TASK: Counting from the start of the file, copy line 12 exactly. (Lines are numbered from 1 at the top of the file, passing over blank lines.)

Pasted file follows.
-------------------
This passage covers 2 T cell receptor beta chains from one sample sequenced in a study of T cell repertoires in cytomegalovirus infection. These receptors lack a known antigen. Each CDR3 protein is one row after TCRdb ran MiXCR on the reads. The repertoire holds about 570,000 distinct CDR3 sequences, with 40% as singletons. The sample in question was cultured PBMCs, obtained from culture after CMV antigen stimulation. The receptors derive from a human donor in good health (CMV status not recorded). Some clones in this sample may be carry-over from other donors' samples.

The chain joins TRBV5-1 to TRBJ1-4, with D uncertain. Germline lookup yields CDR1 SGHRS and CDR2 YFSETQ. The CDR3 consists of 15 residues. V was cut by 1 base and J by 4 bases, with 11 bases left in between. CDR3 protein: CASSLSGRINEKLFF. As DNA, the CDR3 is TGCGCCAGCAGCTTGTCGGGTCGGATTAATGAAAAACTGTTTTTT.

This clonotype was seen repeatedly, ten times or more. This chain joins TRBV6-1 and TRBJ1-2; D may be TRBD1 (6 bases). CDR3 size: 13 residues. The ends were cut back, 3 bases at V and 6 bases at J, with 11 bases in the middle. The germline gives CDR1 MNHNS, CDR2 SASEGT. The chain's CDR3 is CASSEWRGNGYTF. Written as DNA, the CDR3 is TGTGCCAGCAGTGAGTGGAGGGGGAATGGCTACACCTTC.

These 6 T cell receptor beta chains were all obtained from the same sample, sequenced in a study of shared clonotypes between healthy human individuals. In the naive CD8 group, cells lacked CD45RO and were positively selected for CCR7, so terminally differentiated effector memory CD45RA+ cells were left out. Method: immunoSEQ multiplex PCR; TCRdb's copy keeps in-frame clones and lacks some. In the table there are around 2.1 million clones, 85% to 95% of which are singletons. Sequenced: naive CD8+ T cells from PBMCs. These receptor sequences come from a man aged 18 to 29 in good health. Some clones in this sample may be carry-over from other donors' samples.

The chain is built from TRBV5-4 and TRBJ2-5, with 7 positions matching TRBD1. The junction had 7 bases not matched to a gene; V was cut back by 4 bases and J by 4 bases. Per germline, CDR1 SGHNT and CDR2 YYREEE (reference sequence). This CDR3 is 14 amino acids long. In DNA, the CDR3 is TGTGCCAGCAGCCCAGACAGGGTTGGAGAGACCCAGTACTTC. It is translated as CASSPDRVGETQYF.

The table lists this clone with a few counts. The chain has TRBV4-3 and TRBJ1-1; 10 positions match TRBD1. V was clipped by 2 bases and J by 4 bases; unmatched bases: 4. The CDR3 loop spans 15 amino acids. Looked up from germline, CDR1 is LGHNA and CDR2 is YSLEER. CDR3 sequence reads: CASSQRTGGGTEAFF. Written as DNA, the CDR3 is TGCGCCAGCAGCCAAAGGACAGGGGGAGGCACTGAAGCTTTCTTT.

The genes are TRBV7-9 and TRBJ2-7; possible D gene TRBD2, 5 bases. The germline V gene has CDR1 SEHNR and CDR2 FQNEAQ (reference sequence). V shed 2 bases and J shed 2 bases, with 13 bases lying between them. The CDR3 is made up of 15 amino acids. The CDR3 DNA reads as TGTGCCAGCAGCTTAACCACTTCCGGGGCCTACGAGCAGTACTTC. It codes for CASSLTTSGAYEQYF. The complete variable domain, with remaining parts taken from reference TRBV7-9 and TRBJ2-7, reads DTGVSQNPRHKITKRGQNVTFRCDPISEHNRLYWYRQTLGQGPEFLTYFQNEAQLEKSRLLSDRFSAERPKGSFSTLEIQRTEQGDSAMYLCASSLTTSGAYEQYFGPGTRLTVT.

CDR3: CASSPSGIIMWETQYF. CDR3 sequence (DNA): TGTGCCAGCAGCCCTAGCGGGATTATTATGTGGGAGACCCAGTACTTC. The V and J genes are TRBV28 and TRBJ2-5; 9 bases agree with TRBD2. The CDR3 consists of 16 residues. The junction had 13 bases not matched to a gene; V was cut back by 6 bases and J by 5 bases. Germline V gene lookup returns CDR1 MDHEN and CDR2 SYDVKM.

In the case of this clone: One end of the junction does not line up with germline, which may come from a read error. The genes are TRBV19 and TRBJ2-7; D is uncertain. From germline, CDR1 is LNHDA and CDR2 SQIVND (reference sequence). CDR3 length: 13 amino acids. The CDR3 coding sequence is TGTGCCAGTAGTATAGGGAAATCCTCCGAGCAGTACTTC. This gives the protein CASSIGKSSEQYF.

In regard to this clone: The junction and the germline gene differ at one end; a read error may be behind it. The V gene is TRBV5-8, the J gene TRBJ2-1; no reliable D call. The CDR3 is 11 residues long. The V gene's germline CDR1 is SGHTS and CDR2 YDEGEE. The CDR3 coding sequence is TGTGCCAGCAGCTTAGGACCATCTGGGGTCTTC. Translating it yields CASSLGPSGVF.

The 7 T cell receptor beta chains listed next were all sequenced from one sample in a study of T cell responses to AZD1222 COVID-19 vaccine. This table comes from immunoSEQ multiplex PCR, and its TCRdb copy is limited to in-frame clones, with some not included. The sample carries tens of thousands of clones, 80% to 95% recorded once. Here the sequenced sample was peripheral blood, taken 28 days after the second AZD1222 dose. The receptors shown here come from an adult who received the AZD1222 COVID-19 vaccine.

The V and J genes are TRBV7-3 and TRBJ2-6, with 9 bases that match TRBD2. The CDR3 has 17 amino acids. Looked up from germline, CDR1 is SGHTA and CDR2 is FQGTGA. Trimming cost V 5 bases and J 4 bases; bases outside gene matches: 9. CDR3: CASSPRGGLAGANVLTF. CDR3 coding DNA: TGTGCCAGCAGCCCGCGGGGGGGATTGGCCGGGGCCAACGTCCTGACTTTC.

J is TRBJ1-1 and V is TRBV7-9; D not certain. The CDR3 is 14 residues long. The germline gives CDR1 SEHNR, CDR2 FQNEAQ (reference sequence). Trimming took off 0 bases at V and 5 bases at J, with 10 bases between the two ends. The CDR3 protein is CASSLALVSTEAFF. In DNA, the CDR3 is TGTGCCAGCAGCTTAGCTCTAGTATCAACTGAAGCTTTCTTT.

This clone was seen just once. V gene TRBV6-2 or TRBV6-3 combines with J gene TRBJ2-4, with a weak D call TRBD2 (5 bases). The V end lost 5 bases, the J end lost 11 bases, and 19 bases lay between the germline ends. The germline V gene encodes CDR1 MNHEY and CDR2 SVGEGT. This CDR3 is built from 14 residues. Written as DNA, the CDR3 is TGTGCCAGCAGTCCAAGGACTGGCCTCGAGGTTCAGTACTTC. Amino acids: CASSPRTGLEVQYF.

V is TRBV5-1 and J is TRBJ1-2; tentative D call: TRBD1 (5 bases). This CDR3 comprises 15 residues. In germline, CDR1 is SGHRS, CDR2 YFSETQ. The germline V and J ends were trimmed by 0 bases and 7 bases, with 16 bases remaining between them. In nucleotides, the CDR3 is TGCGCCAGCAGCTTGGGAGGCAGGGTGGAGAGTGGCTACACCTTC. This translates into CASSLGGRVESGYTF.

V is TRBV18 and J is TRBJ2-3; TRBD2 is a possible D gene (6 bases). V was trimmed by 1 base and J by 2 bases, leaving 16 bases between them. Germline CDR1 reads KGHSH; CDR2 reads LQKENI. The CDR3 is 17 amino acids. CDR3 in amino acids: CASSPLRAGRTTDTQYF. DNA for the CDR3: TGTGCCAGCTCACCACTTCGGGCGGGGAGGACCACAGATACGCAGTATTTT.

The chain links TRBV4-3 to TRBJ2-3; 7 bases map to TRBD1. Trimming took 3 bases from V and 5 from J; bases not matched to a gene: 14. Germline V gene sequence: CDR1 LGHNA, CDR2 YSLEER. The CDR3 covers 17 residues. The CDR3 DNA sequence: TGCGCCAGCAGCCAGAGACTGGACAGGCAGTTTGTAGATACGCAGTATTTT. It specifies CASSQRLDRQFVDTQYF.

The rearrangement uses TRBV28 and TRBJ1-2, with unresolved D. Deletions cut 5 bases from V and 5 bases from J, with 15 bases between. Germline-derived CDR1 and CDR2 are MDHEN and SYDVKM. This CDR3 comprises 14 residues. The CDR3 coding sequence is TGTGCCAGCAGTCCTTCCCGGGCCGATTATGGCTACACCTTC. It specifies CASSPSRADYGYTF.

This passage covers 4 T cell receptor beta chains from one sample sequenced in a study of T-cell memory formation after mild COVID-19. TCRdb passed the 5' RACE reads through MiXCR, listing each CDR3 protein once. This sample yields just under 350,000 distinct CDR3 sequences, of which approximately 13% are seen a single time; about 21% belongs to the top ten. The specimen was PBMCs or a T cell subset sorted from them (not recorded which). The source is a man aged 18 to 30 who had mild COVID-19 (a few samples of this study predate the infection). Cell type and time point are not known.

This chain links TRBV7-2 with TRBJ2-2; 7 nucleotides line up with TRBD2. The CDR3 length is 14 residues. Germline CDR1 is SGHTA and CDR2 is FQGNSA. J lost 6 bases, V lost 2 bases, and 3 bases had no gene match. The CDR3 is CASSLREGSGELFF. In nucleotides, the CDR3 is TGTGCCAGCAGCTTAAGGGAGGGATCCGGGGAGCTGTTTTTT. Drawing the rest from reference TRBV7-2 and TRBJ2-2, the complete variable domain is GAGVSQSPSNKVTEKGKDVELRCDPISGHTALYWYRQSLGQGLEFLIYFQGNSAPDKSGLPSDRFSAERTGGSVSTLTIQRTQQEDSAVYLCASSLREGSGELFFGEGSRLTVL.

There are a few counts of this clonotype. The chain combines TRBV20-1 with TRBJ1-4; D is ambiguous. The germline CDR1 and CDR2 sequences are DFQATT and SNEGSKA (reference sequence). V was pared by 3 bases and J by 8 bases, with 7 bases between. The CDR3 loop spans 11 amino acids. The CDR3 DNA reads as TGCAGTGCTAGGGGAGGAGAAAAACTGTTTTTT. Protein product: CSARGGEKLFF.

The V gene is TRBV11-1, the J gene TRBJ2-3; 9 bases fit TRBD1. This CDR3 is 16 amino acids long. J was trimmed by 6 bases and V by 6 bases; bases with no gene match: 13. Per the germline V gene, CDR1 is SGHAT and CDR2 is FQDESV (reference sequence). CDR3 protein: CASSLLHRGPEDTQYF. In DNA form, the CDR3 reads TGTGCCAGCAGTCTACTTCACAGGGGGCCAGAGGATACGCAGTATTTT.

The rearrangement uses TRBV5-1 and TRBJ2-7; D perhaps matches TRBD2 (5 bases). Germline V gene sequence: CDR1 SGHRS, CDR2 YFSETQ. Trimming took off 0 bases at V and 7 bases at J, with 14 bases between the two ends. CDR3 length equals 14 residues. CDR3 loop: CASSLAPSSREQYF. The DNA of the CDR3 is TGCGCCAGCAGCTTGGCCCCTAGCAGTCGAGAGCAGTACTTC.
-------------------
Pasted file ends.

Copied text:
The V and J genes are TRBV7-3 and TRBJ2-6, with 9 bases that match TRBD2. The CDR3 has 17 amino acids. Looked up from germline, CDR1 is SGHTA and CDR2 is FQGTGA. Trimming cost V 5 bases and J 4 bases; bases outside gene matches: 9. CDR3: CASSPRGGLAGANVLTF. CDR3 coding DNA: TGTGCCAGCAGCCCGCGGGGGGGATTGGCCGGGGCCAACGTCCTGACTTTC.